Here is one of the coolest things we know about the world we live in:

__Brouwer's Fixed Point Theorem (Plane Statement)__

Every continuous function f from a closed disk to itself has at least one fixed point.

Now what does all this mean?

Well the (Plane Statement) Means that this particular statement of Brouwer's Theorem only applies in the plane.

Plane, for the purposes of this discussion, means a sheet of flat paper that we can draw on.

A continuous function is basically a drawing we can make on that sheet of paper if we can draw the curve of the

function without ever lifting the pencil from the paper. The definition of a function here is a bit weak for the purposes of the theorem, but it is serviceable.

A closed disc is basically a circle in the plane; closed just means the start and end points are the same, and disc means circle.

Final point, the function goes from inside the disc, back inside itself. This basically means that if we plug in values from the first drawing, we'll get a second drawing completely contained inside the circle.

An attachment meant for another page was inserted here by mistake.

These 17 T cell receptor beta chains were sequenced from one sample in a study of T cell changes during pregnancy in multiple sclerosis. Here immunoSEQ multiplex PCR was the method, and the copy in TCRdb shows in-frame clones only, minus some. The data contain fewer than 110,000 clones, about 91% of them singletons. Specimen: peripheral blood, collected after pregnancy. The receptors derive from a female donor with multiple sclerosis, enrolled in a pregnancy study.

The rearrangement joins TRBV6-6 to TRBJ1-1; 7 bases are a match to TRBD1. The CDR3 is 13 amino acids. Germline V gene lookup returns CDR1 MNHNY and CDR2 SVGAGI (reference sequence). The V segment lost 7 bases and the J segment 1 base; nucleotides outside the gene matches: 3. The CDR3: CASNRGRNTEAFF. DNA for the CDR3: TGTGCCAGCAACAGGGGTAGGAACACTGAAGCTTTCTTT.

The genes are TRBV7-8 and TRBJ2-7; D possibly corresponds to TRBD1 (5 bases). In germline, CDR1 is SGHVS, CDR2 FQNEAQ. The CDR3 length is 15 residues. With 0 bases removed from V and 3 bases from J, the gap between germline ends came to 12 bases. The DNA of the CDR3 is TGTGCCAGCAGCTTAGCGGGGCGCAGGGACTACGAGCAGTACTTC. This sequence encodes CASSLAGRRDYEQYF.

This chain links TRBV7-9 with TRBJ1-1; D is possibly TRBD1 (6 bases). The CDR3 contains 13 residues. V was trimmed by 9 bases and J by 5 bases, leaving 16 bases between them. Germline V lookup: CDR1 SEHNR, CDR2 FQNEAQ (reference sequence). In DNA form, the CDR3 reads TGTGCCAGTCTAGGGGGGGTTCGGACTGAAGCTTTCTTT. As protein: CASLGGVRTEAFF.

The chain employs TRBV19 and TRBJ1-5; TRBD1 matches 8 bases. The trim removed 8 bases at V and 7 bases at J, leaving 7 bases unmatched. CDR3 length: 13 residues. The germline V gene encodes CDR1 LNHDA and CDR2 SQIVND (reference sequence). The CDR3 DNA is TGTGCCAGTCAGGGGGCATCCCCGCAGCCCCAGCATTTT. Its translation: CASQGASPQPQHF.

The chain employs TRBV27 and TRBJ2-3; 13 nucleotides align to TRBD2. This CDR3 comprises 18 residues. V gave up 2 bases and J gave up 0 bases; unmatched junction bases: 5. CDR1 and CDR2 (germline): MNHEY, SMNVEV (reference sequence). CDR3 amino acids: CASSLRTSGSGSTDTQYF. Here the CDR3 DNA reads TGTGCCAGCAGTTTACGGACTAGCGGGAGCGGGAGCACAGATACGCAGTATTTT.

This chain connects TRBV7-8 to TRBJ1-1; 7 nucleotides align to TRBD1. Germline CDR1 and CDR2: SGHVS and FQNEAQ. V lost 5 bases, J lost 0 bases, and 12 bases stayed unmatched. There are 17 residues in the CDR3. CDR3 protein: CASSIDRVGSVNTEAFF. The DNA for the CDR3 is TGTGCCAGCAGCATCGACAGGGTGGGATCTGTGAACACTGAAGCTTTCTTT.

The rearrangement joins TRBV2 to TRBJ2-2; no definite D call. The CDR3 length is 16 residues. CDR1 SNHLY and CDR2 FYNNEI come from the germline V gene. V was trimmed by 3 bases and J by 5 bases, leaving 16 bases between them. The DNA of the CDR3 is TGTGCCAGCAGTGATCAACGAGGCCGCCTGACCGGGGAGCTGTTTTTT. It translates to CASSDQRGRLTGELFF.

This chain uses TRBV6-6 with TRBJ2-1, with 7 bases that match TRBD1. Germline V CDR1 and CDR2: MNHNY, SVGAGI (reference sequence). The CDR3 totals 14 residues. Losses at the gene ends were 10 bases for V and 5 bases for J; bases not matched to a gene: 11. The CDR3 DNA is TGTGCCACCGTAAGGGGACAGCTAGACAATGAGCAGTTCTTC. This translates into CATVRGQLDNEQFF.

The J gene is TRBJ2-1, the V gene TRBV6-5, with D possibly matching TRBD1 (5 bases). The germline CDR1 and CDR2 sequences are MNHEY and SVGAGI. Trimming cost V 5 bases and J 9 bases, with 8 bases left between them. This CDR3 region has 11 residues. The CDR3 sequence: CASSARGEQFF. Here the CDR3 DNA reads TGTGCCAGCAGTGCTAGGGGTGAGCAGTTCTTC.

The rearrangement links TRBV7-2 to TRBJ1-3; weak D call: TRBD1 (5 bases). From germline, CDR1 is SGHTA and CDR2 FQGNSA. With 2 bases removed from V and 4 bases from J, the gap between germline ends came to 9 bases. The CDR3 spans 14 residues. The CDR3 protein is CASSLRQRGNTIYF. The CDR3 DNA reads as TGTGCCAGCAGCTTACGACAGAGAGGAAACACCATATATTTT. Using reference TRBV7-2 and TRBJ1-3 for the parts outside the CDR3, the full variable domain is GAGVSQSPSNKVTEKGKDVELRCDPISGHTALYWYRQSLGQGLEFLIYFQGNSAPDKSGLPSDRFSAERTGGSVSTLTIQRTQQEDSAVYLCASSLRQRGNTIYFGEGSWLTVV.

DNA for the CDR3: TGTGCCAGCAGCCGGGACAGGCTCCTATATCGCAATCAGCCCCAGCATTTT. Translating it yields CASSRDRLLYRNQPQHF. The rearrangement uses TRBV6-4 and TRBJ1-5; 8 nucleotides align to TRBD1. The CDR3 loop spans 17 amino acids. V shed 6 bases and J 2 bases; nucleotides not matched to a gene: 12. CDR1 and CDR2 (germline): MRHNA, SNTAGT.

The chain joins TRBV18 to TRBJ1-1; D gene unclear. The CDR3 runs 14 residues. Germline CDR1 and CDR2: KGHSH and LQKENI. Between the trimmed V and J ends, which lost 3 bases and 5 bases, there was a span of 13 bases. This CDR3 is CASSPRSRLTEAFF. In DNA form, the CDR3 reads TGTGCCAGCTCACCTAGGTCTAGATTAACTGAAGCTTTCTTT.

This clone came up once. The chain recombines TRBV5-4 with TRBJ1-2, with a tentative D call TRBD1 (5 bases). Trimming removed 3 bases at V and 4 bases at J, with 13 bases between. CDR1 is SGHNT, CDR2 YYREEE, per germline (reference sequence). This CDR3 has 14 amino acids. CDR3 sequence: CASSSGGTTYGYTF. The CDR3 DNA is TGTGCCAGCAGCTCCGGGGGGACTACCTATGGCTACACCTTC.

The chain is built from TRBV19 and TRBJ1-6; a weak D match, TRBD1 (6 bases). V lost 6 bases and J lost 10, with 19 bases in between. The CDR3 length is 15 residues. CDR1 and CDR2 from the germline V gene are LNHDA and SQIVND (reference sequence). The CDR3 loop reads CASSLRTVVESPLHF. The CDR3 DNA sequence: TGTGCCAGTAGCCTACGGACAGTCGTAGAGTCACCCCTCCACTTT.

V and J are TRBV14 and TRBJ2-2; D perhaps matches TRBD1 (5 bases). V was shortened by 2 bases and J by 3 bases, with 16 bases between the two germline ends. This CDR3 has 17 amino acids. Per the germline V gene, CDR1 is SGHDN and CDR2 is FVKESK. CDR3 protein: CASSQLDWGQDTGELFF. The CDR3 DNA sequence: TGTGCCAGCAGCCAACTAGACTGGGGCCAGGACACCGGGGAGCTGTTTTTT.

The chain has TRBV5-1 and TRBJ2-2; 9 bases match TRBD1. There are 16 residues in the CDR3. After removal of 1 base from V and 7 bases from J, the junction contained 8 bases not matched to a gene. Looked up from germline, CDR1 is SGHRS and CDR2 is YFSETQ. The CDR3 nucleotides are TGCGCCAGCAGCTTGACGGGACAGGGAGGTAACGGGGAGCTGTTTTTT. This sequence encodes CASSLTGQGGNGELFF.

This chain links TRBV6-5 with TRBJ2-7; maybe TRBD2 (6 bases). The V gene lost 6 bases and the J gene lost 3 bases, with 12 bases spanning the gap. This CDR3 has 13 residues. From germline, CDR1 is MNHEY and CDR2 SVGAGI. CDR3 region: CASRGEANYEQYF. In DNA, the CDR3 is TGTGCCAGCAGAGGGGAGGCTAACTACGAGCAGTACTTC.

These are all the requirements of the problem.

Ready for the translation now?

Easy. Take a sheet of paper and lay it on a larger sheet of paper. Draw out the outline of the smaller sheet of paper on the larger sheet, and then crumple up the smaller sheet and put it back inside the larger sheet anywhere you like as long as its within the outline you drew earlier. Somewhere in that crumpled up ball of paper there is at least one point that is exactly above the point on the larger sheet where it started. That is, somewhere in that ball is a point that didn't move anywhere at all relative to the its horizontal position with the larger sheet of paper.

Some of you may protest that using rectangular sheets of paper or square sheets of paper won't result in the same thing. I ask you, if you give me any size sheet of any shape of paper you want, can't I draw an even bigger circle around that sheet of paper? Well, yes I can. So any 2 dimensional shape will do, since they all can be contained within an infinitely large closed disc in the plane.

Wicked no?